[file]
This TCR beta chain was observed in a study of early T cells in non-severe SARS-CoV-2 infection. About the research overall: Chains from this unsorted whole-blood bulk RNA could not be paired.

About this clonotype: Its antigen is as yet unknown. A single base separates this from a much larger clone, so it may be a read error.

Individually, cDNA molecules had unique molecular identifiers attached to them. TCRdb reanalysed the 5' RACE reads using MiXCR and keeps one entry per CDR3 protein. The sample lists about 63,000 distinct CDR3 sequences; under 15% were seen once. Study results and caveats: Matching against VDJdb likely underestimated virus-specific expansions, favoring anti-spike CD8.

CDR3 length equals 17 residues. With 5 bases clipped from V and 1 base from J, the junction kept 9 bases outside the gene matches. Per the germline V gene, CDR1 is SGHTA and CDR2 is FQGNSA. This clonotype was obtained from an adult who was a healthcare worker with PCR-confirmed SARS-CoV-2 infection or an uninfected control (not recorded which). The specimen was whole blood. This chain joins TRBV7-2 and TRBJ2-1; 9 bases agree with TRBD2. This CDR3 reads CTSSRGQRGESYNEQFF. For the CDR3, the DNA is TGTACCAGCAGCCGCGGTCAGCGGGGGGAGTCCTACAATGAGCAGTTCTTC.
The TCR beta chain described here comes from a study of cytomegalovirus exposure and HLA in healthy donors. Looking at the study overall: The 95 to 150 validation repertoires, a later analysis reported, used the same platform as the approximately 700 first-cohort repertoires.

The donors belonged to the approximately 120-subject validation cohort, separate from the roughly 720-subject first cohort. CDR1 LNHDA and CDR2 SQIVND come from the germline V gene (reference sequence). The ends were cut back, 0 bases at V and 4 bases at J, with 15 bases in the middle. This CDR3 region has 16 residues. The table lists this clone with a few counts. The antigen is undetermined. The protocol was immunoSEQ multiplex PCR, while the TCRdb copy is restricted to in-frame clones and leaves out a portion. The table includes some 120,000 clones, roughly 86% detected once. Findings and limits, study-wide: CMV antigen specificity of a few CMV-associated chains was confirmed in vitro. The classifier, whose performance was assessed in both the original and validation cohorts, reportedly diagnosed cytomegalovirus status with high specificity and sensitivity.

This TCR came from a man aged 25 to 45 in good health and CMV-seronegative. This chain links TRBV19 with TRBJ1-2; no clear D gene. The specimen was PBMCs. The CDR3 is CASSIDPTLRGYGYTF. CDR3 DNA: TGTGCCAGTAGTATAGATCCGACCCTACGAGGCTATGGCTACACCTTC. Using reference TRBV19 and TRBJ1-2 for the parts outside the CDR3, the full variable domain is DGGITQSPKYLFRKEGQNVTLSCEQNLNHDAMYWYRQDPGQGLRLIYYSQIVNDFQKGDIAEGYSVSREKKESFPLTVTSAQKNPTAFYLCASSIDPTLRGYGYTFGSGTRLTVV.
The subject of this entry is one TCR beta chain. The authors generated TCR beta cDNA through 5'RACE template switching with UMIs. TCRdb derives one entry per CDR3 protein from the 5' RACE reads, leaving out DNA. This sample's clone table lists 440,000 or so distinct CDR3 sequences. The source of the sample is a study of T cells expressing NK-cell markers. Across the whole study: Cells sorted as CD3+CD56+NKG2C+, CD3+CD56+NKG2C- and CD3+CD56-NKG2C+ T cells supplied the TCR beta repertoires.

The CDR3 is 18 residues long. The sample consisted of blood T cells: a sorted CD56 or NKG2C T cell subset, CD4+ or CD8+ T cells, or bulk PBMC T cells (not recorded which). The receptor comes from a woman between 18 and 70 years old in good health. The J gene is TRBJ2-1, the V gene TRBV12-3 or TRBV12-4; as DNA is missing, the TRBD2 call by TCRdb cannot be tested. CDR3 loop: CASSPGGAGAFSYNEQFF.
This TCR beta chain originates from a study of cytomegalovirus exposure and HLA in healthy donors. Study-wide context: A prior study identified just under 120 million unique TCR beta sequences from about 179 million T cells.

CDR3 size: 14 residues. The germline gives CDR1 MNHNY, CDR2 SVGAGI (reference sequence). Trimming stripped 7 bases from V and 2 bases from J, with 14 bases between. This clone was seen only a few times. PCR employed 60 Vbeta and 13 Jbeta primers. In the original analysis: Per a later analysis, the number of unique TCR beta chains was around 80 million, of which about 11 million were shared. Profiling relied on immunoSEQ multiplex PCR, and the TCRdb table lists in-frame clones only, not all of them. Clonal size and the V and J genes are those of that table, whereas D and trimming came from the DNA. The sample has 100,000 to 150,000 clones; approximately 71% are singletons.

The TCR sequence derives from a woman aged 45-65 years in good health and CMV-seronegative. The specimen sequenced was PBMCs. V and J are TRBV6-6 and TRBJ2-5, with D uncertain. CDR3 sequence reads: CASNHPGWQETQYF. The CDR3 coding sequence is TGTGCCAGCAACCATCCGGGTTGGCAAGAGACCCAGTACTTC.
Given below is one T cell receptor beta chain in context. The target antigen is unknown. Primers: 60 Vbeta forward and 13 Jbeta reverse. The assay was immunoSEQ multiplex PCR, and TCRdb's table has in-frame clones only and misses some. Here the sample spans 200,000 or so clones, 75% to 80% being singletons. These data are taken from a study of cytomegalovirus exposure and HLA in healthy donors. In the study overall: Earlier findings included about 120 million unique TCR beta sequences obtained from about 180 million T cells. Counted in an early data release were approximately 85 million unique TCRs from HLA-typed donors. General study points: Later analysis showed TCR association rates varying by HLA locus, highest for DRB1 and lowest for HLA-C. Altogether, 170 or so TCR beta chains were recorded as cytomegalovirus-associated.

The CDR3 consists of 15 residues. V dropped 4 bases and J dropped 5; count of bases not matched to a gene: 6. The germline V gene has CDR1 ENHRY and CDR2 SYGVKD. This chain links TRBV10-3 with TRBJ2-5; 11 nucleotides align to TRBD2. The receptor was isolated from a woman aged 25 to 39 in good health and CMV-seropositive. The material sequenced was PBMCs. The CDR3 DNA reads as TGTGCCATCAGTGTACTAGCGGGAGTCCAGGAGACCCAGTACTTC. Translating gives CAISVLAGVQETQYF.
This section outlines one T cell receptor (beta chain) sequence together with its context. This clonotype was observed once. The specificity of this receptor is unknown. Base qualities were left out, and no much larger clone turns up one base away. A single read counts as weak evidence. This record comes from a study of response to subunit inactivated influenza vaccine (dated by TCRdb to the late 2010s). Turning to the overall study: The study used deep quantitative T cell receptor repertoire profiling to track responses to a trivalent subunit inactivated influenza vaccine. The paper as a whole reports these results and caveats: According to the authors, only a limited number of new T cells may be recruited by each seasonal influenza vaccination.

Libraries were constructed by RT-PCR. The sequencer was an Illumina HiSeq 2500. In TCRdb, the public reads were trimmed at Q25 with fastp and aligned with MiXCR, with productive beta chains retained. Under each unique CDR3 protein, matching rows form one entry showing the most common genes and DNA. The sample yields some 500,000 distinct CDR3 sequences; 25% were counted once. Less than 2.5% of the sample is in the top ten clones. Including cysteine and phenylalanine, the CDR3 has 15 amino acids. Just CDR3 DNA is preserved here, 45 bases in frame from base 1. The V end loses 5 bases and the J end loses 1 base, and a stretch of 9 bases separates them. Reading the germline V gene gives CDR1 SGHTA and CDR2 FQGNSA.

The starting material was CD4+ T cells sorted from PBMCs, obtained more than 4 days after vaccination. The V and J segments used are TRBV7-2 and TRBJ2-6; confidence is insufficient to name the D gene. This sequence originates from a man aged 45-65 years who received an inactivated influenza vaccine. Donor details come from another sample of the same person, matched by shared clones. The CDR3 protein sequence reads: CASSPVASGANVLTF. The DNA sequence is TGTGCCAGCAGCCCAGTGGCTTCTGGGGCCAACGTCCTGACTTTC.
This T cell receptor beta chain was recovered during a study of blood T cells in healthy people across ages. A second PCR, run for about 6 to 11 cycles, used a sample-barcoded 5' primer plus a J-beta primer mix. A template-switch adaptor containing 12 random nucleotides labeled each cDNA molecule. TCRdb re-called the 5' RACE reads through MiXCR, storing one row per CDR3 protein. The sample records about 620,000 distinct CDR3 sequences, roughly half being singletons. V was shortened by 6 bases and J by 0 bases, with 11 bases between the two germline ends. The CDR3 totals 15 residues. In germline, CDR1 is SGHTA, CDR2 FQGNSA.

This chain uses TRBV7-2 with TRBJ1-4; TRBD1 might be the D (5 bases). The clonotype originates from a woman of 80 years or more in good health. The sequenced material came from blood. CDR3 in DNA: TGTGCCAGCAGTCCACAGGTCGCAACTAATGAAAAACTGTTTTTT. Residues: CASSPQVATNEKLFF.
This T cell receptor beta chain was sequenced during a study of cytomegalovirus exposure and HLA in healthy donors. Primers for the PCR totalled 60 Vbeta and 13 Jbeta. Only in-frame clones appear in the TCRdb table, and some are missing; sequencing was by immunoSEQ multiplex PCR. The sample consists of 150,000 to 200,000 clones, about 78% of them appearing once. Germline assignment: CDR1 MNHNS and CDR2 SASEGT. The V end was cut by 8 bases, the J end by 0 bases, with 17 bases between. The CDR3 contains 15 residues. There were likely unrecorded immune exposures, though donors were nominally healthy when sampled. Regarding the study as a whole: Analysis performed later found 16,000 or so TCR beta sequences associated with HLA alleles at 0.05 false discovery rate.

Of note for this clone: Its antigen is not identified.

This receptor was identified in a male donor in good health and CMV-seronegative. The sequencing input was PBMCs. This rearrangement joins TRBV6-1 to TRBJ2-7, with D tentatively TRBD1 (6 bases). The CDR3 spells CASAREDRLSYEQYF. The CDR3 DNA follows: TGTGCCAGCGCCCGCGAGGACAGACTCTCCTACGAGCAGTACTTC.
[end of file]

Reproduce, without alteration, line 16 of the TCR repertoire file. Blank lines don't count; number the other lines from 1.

Libraries were constructed by RT-PCR. The sequencer was an Illumina HiSeq 2500. In TCRdb, the public reads were trimmed at Q25 with fastp and aligned with MiXCR, with productive beta chains retained. Under each unique CDR3 protein, matching rows form one entry showing the most common genes and DNA. The sample yields some 500,000 distinct CDR3 sequences; 25% were counted once. Less than 2.5% of the sample is in the top ten clones. Including cysteine and phenylalanine, the CDR3 has 15 amino acids. Just CDR3 DNA is preserved here, 45 bases in frame from base 1. The V end loses 5 bases and the J end loses 1 base, and a stretch of 9 bases separates them. Reading the germline V gene gives CDR1 SGHTA and CDR2 FQGNSA.